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|Title: ||Evaluation of strategies instituted to improve the tuberculosis control program within Scott Hospital Health Service Area, Lesotho|
|Authors: ||Makakole, L.|
|Advisors: ||Ogunbanjo, G. A.|
|Issue Date: ||2010|
|Publisher: ||University of Limpopo (Medunsa Campus)|
In spite of the substantial progress made in the development and implementation of many strategies necessary for effective tuberculosis control, the disease continues to be the leading cause of death, and in Africa, because of the expanding HIV epidemic, there has been an increase of HIV associated TB. In 2005 African health ministers declared TB a regional emergency. Although TB treatment is free and Lesotho has 100% DOTS coverage, the country still reported an incidence of 485 per 100,000 population (2005) and a treatment success of 74%, which is still lower than 85% WHO target.
This six-month study at Scott Hospital Health Service area in Lesotho was undertaken to assess the outcome measures of strategies instituted to improve the tuberculosis control programme and determine the effect on TB treatment outcome indicators and TB/HIV integration.
The study design was a quantitative, descriptive study. The principal researcher and a research assistant used a questionnaire to collect data from the outpatient, TB suspect and treatment registers.
Study population and sample:
The subjects of the study were all adult new sputum- smear positive TB patients enrolled and registered in the Scott Hospital Health Service area TB register from 1st January to 30 June 2006.
Results and discussion:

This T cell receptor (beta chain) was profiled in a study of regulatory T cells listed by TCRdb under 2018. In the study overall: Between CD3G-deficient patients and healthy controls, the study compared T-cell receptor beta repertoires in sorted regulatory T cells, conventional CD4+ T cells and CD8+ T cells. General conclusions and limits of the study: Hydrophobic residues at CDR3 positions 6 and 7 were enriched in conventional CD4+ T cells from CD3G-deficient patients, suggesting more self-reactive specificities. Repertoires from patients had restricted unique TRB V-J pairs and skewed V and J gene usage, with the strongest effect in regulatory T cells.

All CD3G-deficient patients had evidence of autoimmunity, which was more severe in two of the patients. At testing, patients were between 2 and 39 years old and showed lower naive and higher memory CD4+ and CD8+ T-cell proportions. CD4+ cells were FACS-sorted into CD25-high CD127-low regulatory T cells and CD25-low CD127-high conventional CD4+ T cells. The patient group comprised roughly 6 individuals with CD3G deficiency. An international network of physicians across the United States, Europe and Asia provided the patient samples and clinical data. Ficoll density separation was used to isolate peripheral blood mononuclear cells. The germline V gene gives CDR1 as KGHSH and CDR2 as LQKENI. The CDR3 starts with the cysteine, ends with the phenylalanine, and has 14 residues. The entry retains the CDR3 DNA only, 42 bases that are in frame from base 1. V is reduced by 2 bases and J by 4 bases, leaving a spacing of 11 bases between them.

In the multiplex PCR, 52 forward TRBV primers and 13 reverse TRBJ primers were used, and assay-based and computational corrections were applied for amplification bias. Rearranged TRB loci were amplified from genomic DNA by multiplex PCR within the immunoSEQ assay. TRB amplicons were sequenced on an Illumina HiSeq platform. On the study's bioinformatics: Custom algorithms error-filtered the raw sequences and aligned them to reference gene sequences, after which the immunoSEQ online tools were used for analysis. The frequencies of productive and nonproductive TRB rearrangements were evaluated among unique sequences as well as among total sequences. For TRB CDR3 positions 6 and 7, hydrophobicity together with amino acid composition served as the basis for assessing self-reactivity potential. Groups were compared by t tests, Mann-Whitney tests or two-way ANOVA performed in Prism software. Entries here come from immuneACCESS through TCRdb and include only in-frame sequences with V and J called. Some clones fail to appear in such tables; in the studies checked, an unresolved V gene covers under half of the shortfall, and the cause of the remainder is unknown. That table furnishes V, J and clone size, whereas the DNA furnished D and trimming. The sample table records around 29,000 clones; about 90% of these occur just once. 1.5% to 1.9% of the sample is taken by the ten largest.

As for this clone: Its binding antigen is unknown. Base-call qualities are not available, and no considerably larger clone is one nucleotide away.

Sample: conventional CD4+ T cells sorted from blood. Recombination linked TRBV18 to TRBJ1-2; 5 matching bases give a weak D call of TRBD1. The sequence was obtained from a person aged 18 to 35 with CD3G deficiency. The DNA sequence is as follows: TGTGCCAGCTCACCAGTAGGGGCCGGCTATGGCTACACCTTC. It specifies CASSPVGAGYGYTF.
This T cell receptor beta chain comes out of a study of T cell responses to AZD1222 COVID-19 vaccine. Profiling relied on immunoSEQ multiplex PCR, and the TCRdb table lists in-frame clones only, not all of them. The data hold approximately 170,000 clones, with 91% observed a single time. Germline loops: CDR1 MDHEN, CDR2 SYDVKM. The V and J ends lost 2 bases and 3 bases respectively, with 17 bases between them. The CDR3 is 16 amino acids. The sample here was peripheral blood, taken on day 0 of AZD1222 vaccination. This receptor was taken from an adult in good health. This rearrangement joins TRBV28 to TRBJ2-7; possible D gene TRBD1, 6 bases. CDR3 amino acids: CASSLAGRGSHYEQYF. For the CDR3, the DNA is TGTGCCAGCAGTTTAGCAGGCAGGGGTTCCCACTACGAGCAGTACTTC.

A total of 100 new sputum smear positive adult TB patients presenting at Scott Hospital during the research period formed the sample group of this study. This included 47 female and 53 male patients. Their ages ranged from 18 years to 84 years with the mean age of 42 years. Majority 52 (52%) were in the age group 20-39 years, followed by 27 (27%) in age group 40-59 years and 19 (19%) in the age group 60-79 years. There was a high TB/HIV co-infection of 40 (81.6%) among the 49 (49%) who accepted HIV counseling and testing. Active screening of patients for TB resulted in 378 (86.3%) of the 438 TB suspects having their sputa tested. Of these, 100 (26.5%) were new sputum smear positive. Good
adherence and treatment supervision resulted in sputum conversion rate of 89 (89%). Rigorous implementation of the DOTS strategy showed increased treatment outcomes: cure rate of 76 (76%) and treatment success of 85 (85%). These results were similar to findings of other studies carried out in Cambodia, Tanzania and Rwanda to assess TB programme performance following introduction of improvements.
This study demonstrates that implementation of activities consistent with new stop TB DOTS strategy to improve TB control is possible in a rural setting and leads to improvement in TB case detection and treatment success and a decrease in both defaulter and death rates.|
|Description: ||Thesis (M Med(Family Medicine))--University of Limpopo (Medunsa Campus), 2010.|
|Appears in Collections:||Theses and Dissertations (Family Medicine)|
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